Caldwell-Pope hurts shoulder as Warriors crush Pistons

Rod Beard
The Detroit News

Oakland, Calif. — The losses keep piling up. And so do the injuries.

The Pistons' five-game western trip is turning out to be as costly on the injury front as it is in the loss column.

The Pistons lost another of their starters, as Kentavious Caldwell-Pope suffered a shoulder injury in the first quarter and didn’t return to the game. Without him, the Pistons stayed with the Golden State Warriors for the first half, but wilted defensively in the third quarter, in a 127-107 loss on Thursday night at Oracle Arena.

The Pistons (18-23) are 1-2 on the trip, with a back-to-back game coming Friday night at Utah, and finish it Sunday against the Los Angeles Lakers.

That is, if they can keep the rest of the roster healthy.

BOX SCORE: Warriors 127, Pistons 107

Caldwell-Pope played just four minutes in the first quarter before jamming his left shoulder coming off a screen. It’s the same shoulder he injured on Jan. 5 against Charlotte running into a screen.

X-rays on the shoulder were negative but Caldwell-Pope didn’t return and will have an MRI Friday in Salt Lake City. The Pistons already are without Jon Leuer, who suffered a knee bruise in the opening game of the trip against the Portland Trail Blazers.

“It is what it is. That’s the name of the game in the NBA. We’ve had some downs,” said Tobias Harris, who had 18 points. “Obviously, we have a couple of guys out right now, but we expect that whoever’s next in their spot coming in just has to be ready to go.”

Without Caldwell-Pope, the Pistons stayed with the Warriors (34-6) for a half, behind the rest of the starting group. Marcus Morris had 21 points, Reggie Jackson 14 and Andre Drummond 12 points and 10 rebounds.

Things fell apart in the decisive third quarter, when the Warriors outscored the Pistons, 41-19.

After Kevin Durant (25 points) hit an opening jumper, Klay Thompson (23 points) sizzled in the first three minutes of the period, scoring six straight Warriors points, including a 3-pointer, a reverse lay-in and a free throw. That made it a 68-62 advantage but Jackson answered with a 3-pointer.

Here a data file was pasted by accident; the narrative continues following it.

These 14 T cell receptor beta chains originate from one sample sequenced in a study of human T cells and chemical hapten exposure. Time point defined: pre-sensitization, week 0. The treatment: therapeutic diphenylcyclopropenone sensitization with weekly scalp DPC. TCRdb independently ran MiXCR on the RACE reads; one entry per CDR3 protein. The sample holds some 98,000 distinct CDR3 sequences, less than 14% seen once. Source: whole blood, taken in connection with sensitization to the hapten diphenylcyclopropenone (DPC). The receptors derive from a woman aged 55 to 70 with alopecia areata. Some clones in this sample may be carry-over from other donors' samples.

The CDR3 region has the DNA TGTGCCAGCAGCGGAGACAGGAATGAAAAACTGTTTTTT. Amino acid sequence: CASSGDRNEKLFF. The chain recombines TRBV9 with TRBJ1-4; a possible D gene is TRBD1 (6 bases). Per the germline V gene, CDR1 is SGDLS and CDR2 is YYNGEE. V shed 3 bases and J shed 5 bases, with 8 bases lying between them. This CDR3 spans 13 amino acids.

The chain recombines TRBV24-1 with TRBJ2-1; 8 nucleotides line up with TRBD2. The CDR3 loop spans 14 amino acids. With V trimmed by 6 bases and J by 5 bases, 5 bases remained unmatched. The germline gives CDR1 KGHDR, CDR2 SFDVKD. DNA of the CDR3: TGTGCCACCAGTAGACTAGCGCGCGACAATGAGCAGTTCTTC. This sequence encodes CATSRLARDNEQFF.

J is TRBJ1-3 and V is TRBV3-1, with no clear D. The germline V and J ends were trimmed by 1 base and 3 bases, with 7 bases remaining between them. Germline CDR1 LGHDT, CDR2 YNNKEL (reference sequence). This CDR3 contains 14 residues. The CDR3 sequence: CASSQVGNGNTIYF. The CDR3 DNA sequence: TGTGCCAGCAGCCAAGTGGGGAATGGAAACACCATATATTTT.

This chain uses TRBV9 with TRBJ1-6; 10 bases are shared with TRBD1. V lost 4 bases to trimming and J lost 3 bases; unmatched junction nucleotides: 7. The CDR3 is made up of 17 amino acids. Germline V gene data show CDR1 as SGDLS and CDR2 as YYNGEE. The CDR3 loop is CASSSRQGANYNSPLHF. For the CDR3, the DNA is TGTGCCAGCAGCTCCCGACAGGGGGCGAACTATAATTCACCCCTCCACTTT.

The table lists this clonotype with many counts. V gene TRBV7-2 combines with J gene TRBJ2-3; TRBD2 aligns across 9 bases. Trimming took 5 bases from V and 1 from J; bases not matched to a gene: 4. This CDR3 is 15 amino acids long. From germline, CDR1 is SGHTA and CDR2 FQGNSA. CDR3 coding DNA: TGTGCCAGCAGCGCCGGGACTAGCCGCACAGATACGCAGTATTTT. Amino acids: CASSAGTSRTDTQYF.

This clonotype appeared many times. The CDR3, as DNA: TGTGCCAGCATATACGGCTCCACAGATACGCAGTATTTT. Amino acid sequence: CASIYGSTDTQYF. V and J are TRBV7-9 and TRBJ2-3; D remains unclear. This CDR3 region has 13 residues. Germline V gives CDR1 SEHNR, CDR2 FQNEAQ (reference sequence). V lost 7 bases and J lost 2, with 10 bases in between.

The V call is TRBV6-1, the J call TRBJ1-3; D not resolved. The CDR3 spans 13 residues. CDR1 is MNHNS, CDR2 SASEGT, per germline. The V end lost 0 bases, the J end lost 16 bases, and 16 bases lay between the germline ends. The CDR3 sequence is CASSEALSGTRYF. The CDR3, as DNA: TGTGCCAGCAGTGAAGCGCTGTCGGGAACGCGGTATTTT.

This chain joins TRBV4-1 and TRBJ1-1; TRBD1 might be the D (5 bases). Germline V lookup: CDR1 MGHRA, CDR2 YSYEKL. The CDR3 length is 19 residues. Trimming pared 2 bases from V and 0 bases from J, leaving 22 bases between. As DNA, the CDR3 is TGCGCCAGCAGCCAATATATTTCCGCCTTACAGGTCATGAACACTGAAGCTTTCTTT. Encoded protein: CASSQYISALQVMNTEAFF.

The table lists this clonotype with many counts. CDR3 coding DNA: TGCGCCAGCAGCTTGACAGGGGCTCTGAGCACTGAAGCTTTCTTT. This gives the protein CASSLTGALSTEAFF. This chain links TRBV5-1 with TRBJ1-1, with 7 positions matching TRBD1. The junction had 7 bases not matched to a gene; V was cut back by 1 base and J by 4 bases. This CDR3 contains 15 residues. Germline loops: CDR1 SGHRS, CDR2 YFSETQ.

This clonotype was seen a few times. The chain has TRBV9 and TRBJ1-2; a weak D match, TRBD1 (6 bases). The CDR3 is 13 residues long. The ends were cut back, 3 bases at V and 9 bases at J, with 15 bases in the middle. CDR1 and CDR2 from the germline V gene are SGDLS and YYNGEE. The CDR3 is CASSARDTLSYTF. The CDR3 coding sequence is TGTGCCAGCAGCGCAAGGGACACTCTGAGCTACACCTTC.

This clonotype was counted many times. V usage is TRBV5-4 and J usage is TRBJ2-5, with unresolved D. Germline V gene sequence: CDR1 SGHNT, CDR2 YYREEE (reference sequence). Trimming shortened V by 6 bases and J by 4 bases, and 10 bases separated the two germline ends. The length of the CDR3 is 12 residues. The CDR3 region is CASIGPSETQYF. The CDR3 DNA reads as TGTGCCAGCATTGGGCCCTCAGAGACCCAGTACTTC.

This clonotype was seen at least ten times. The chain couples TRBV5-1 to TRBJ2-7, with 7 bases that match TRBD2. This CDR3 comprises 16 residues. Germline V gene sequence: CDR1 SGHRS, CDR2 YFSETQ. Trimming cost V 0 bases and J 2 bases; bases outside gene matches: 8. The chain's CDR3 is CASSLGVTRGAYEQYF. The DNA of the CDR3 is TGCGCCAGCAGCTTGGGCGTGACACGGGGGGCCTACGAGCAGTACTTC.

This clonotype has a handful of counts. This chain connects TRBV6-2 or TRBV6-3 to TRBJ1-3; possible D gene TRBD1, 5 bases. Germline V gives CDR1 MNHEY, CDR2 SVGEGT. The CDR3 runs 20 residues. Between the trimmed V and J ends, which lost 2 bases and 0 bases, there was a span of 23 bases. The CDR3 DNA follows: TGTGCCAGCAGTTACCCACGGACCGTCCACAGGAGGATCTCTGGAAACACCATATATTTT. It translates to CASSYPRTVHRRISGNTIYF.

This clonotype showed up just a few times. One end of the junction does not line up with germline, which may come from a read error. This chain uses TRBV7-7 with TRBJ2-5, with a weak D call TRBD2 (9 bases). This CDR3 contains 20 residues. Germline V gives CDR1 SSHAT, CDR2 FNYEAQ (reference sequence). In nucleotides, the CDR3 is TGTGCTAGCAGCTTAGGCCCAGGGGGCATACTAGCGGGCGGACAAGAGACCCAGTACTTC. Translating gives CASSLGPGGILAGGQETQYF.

The Warriors ran off the next 10 points, with two free throws by Draymond Green, back-to-back 3-pointers by Thompson and Durant and a pair of free throws by Stephen Curry (24 points), pushing the lead to 78-65.

The deficit remained in double digits for the rest of the game.

“We didn’t play well enough. We made too many defensive game-plan mistakes where we weren’t doing what we were supposed to be doing and we didn’t get back in transition and get matched up and we turned the ball over,” Pistons coach Stan Van Gundy said. “When you don’t do those three things against a team like that, you have no chance.”

The barrage continued, following a 3-pointer by Stanley Johnson (eight points). Thompson hit another 3-pointer and after a hook by Drummond, Andre Iguodala added a 3-pointer and Durant a jumper.

The Warriors finished at 52 percent on 3-pointers (15-of-29), while the Pistons struggled without Caldwell-Pope, going 6-of-28 (21 percent) from beyond the arc.

The Pistons started hot, hitting 8 of their first 12 field goals to take a 17-15 lead. Thompson answered with a 3-pointer to restore the Warriors' lead. The Warriors got back-to-back baskets by Curry — a step-back jumper and a 3-pointer — to pull ahead, 25-22.

Near the end of the quarter, the Pistons surged ahead after two made free throws by Drummond and a basket by Boban Marjanovic (13 points, 11 rebounds) with 1:07 left. The Warriors finished with a flurry, as Curry hit a jumper and Ian Clark hit consecutive 3-pointers to push the lead to 37-30 at the end of the first quarter.

The Pistons moved ahead with a strong bench effort, as Marjanovic had a three-point play, which ignited a 14-4 run, turning a nine-point deficit into a 44-43 lead. They had a 52-51 lead after two free throws and a lay-in by Jackson but Curry finished the half with a 3-point play to give the Warriors a 60-58 halftime lead.

“The third quarter was a lot of turnovers and miscues. Defensively early, it’s hard to say you did good with (allowing) 37 in the first quarter,” Jackson said. “We felt like we did a good job with 31 and had too many turnovers. Held them to 23 (in the second quarter) and we thought we competed and played them tough.”

Rod.Beard@detroitnews.com

Twitter: @detnewsRodBeard